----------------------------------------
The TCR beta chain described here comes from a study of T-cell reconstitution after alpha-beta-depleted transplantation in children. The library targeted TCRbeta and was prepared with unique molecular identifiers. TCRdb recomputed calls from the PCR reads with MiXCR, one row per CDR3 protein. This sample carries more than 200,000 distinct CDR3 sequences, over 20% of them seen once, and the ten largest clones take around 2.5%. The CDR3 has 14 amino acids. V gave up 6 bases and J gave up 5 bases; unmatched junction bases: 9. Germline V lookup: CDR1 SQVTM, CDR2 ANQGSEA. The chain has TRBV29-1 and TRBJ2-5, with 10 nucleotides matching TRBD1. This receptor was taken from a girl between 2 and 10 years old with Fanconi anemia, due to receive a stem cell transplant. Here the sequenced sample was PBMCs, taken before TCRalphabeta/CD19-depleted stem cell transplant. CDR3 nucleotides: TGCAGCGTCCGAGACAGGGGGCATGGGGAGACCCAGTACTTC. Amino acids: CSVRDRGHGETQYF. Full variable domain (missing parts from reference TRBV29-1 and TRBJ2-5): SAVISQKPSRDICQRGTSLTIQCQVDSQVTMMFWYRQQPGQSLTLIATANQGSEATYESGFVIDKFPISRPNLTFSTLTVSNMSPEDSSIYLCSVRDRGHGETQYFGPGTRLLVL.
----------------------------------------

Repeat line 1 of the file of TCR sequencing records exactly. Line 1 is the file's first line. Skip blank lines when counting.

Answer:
The TCR beta chain described here comes from a study of T-cell reconstitution after alpha-beta-depleted transplantation in children. The library targeted TCRbeta and was prepared with unique molecular identifiers. TCRdb recomputed calls from the PCR reads with MiXCR, one row per CDR3 protein. This sample carries more than 200,000 distinct CDR3 sequences, over 20% of them seen once, and the ten largest clones take around 2.5%. The CDR3 has 14 amino acids. V gave up 6 bases and J gave up 5 bases; unmatched junction bases: 9. Germline V lookup: CDR1 SQVTM, CDR2 ANQGSEA. The chain has TRBV29-1 and TRBJ2-5, with 10 nucleotides matching TRBD1. This receptor was taken from a girl between 2 and 10 years old with Fanconi anemia, due to receive a stem cell transplant. Here the sequenced sample was PBMCs, taken before TCRalphabeta/CD19-depleted stem cell transplant. CDR3 nucleotides: TGCAGCGTCCGAGACAGGGGGCATGGGGAGACCCAGTACTTC. Amino acids: CSVRDRGHGETQYF. Full variable domain (missing parts from reference TRBV29-1 and TRBJ2-5): SAVISQKPSRDICQRGTSLTIQCQVDSQVTMMFWYRQQPGQSLTLIATANQGSEATYESGFVIDKFPISRPNLTFSTLTVSNMSPEDSSIYLCSVRDRGHGETQYFGPGTRLLVL.